Light-refracting counters, for example, work well with turbine and hydraulic fluids but are often inaccurate when used with darker oils or oils contaminated with moisture.
Pore-blockage counters, on the other hand, do work with dark or moisture-contaminated oils but are sensitive, requiring special care in terms of handling and calibration.
High-quality particle counters will generally provide data for both the National Aerospace Standard (NAS) and the International Organization for Standardization (ISO) cleanliness codes.
Cheap and readily available, bag filters can be used like filters, in regards to inspections. Bag filters are nominal, however, meaning they do not capture all of the contamination. Additionally, they can present difficulties when inspecting and often have to be cut open to allow for a particle count.
Laboratory testing offers the confidence of controlled and certified results. The downside of lab testing is the amount of time required to receive those results: You must collect a sample, package and send it, wait for the lab to test it, and then receive the final results; the process can take several days or even weeks.
Patch tests are a quick way to determine particle counts in oil
but are susceptible to human error. IF needed, the results of a patch test can
be supported by further laboratory analysis. A patch test works by submitting a
specific volume of oil to a membrane filter; the sample is pulled through the membrane with either an electric or manual pump.
The pore structure of the membrane prevents particles above a specific size from passing through, instead retaining them on the surface. Residual oil is then washed from the membrane surface with a solvent. Following this process, the membrane is inspected for discoloration and particle density. The sample can then be compared to standard patches of known contamination levels, determining the cleanliness of the oil.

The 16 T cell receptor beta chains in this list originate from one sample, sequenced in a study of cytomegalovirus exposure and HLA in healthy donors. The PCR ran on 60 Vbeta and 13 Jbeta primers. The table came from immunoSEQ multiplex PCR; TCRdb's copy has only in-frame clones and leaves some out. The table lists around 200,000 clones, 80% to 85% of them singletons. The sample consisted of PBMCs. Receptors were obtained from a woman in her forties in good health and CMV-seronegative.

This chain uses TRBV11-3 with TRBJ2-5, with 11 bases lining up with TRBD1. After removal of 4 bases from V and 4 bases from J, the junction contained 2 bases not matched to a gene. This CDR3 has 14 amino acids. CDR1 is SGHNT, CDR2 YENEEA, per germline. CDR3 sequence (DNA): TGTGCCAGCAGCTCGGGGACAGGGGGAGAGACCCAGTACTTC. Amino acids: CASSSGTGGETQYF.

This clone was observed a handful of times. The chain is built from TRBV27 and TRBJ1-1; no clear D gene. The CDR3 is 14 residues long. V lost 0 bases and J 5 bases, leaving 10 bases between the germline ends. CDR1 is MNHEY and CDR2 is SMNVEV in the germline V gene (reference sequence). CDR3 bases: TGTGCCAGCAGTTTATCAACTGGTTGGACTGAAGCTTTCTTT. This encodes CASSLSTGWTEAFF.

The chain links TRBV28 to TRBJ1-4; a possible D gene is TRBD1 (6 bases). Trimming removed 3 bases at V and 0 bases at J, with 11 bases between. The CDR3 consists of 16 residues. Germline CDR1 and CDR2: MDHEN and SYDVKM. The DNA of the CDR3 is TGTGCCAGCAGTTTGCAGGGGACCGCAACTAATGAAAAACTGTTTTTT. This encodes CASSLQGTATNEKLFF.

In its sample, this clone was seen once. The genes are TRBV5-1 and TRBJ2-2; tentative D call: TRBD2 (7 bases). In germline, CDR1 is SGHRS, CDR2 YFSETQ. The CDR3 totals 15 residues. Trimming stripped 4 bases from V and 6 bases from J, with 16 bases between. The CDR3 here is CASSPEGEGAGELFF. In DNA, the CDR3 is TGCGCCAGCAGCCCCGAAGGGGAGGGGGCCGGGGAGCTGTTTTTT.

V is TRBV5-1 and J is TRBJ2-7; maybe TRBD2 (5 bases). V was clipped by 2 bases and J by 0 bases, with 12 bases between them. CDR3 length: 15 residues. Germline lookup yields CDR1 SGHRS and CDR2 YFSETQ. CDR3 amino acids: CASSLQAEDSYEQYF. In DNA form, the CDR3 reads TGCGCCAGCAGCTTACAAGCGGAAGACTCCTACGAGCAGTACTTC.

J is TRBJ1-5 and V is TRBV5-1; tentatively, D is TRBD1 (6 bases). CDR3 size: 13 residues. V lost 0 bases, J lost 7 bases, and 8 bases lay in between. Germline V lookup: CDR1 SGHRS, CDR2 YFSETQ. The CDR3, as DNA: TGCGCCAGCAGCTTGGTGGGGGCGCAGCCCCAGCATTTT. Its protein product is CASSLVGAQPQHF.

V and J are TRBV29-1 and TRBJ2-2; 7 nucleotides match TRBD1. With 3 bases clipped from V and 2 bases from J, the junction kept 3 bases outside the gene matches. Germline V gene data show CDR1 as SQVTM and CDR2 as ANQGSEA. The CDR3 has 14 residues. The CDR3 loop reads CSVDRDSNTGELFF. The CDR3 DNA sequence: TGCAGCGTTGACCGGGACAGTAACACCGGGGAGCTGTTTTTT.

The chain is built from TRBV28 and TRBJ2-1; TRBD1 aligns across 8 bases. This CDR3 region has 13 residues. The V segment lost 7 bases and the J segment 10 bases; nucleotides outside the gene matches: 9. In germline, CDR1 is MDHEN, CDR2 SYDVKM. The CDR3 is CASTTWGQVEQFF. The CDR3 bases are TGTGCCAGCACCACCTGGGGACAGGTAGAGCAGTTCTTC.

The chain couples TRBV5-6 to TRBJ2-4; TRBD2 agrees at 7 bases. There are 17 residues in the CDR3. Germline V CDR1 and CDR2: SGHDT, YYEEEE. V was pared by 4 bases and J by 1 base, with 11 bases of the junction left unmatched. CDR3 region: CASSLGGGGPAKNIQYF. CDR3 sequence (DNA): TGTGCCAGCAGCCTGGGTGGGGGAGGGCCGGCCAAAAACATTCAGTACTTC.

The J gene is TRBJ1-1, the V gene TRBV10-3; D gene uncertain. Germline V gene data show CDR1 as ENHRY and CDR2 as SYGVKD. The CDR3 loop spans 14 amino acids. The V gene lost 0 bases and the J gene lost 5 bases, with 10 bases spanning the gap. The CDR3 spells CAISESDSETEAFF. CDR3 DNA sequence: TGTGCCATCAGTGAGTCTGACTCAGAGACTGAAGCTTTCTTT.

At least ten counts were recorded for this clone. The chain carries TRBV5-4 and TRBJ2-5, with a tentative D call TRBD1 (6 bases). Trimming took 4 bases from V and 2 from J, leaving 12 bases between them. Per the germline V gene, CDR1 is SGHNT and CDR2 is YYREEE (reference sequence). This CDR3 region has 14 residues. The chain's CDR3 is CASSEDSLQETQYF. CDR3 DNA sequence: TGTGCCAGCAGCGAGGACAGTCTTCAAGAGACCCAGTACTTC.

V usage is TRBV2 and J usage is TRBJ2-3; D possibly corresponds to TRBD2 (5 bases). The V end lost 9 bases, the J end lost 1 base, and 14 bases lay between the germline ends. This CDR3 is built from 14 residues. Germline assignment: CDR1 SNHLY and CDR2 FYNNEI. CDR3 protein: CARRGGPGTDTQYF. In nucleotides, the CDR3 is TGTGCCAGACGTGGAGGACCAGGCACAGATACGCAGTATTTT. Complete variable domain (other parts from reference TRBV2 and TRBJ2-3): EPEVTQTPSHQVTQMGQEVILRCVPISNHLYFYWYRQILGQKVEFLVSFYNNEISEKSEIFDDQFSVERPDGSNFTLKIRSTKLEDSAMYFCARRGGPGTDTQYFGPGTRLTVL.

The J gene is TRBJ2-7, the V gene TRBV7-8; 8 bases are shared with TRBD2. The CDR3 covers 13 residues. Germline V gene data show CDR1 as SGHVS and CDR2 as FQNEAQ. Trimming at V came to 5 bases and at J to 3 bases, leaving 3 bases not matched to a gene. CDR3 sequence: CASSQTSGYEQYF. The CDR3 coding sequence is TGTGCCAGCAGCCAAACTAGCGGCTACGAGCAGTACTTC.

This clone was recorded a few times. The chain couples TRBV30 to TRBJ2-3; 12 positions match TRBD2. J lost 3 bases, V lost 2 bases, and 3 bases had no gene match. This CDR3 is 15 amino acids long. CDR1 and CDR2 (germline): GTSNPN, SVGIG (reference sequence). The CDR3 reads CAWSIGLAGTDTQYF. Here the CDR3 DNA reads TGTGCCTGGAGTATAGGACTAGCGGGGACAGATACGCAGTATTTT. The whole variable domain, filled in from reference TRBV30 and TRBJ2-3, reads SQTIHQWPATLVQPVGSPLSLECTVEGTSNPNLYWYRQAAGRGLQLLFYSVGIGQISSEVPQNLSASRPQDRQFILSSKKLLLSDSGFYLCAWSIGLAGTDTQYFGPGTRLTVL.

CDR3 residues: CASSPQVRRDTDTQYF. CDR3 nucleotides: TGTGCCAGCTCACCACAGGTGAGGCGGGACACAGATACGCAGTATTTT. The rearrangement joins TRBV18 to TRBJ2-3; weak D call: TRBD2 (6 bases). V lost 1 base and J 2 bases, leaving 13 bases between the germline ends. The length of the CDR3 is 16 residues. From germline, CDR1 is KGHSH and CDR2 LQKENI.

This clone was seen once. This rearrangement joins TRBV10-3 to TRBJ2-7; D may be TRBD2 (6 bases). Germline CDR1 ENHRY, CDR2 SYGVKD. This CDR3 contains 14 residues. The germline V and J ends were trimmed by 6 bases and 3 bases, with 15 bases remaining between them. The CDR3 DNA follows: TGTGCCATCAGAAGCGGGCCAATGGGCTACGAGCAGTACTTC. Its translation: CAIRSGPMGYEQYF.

Patch tests are relatively inexpensive, easy to perform in the field, and, unlike optical particle counting, patch tests allow for the inspection of organic particles, particle shape, particle color, and edge detail. For that reason, they are one of the primary methods we use in oil flushing projects.
How does IFM Verify Cleanliness?
We frequently use a combination of screen inspections and patch tests to verify system cleanliness during and after a flushing project. In most cases, a cleanliness target of 16/14/11 ISO 4406 has been set, which can be accurately verified by a patch test. In addition, we provide a comprehensive post-job report within 30 days of project completion that includes information on cleanliness tests along with all daily reports and related documentation. Third-party lab analysis is often included with this report including a laser net-fines and pictures from the patch test.
Whether you are considering flushing for a commissioning project, switching to a new oil, or addressing a maintenance issue, IFM is here to help.